Top 10 Best Streaming Music Services Available in 2019 Get your funk on and rock out with these music platforms

Streaming music used to be nothing more than a pipe dream. After numerous battles with the RIAA and major record labels, we finally have music streaming options.

Love or hate them, artists like XXXTentacion, Tekashi 6ix9ine, and Post Malone are trailblazers in proving independent artists can create a lane in the music industry. Meanwhile music vets like Jay-Z, Jack White, deadmau5, and Madonna banded together to take on the major labels and their streaming deals.

Music is the most cutthroat industry on the planet, even worse than the drug trade. Everyone wants a piece of the pie when you have a platform to reach millions of listeners. Which of these music streaming platforms.

10. SiriusXM

Price: $15.99/month each SiriusXM Select and Premier Streaming, or $20.99/month for both. Discounts available for veterans.
Pros: Access to over 140 premium and exclusive satellite radio stations, can stream in car, on mobile phones, or on SiriusXM-compatible devices, minimal commercials, On-Demand.
Cons: Expensive, no native recording support.

9. Amazon Music Unlimited & Prime Music

Price: $119 Amazon Prime + $8 Music Unlimited, or $10 Music Unlimited w/out Prime. Student discounts available on Prime.
Pros: Ad-free, access to over 10 million songs (2 million with Prime Music alone), Alexa and Echo support.
Cons: Must pay on top of already-expensive Amazon Prime membership.

8. Tidal

Price: $10/month standard, $20/month HiFi. Student and military discounts available.
Pros: Exclusive access to Jay-Z’s full catalog, artist exclusives, Hi-res audio, large library of ~50 million songs and ~200,000 music videos.
Cons: Limited genre offerings, high data usage.

7. YouTube Music

Price: $10/month YouTube Music, $12/month YouTube Premium (includes YouTube Music). Student discount available.
Pros: Google Assistant integration, access to illegal music, music videos, location-based playlists, YouTube can be accessed for free.
Cons: Audio quality isn’t always the best.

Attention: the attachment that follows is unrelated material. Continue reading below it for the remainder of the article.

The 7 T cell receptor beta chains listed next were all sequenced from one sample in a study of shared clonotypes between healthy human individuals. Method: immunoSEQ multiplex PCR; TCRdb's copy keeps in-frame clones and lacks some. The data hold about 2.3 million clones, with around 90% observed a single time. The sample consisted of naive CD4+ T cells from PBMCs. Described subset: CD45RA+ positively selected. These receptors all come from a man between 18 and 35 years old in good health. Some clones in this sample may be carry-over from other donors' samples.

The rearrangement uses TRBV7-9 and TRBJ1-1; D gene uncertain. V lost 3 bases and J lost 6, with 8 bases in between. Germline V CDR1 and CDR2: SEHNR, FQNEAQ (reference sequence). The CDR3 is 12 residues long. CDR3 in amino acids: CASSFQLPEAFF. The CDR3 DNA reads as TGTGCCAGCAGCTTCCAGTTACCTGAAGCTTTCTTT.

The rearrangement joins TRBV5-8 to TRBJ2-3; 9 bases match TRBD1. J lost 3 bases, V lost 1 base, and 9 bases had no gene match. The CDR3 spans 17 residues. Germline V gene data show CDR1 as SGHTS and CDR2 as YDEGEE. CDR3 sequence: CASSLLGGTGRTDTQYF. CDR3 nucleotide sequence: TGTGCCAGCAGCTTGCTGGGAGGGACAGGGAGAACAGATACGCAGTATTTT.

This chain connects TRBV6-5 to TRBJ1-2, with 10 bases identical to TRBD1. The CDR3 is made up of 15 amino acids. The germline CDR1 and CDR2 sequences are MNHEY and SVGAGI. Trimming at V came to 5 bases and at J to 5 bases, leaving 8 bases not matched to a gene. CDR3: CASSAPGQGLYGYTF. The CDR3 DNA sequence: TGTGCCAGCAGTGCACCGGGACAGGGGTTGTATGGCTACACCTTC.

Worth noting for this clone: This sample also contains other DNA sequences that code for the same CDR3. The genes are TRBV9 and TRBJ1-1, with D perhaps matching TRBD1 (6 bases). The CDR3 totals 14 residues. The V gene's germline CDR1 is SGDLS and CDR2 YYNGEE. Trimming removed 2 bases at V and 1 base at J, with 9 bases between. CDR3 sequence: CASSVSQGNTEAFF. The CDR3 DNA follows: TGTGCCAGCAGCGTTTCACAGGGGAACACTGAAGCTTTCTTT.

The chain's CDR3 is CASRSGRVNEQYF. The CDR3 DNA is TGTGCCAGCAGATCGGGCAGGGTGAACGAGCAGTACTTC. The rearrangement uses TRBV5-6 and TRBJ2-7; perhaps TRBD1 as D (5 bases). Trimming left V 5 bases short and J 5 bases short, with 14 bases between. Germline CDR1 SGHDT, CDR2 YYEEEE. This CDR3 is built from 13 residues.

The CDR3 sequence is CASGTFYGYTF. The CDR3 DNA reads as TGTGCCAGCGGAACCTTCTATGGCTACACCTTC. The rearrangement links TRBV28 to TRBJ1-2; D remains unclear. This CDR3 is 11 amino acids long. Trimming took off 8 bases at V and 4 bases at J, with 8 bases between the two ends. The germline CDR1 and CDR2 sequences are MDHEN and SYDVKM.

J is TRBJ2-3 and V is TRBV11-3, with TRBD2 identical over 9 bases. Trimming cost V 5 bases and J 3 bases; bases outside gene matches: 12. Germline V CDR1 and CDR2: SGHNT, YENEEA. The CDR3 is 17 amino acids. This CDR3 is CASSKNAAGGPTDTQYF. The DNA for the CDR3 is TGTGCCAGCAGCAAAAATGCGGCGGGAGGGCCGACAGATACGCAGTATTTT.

6. Apple Music

Price: $10 per month, veteran discount available.
Pros: Over 45 million songs available in Apple Music library, HomePod and Siri integration, iTunes integration, upload your own music.
Cons: iTunes integration means Apple will take full control of your music collection.

5. iHeartRadio

Price: Free Basic; Plus $4.99/month Android/web, $5.99 iOS; All Access $9.99/month web/Android, $12.99/month iOS.
Pros: Access to live radio streams from around the country, All Access provides access to offline play, unlimited skips, available on a wide variety of devices.
Cons: Terrestrial radio is filled with ads (and they’re almost perfectly synced to be unavoidable).

4. Slacker Radio

Price: Free with ads, $4/month ad free, $10/month on demand.
Pros: Variety of streaming stations, along with user-generated playlists.
Cons: Unable to upload your own music.

3. Pandora

Price: Free with ads, $5/month ad free, $10/month on demand.
Pros: Available on a wide variety of platforms (including smart TV), large library of over 30 million songs,
Cons: Terrible recommendation engine, can’t upload your own music.

2. SoundCloud

Price: Free with ads, $4.99/month SoundCloud Go without ads, $9.99/month SoundCloud Go+.
Pros: Access to over 150 million songs and counting, discover new artists, add your own songs, large selection of user-generated content.
Cons: Unpredictable recording quality, limited commercial music selection.

1. Spotify

Price: Free Basic, $10/month Premium, $3/month Hulu add-on. Student and veteran discounts available.
Pros: Over 35 million songs available, offline content, wide variety of devices, Sonos/Google/Alexa integration, Hulu discount, user playlists.
Cons: Difficult to add personal music library.


Dr. Brian Penny is a former Business Analyst and Operations Manager at Bank of America turned whistleblower, troll, and freelance writer. You can find his work in Cracked, High Times, HuffPost, Lifewire, Forbes, Fast Company, and dozens of other places, although much of it is no longer under his name. Dr. Penny loves annoying fake media.

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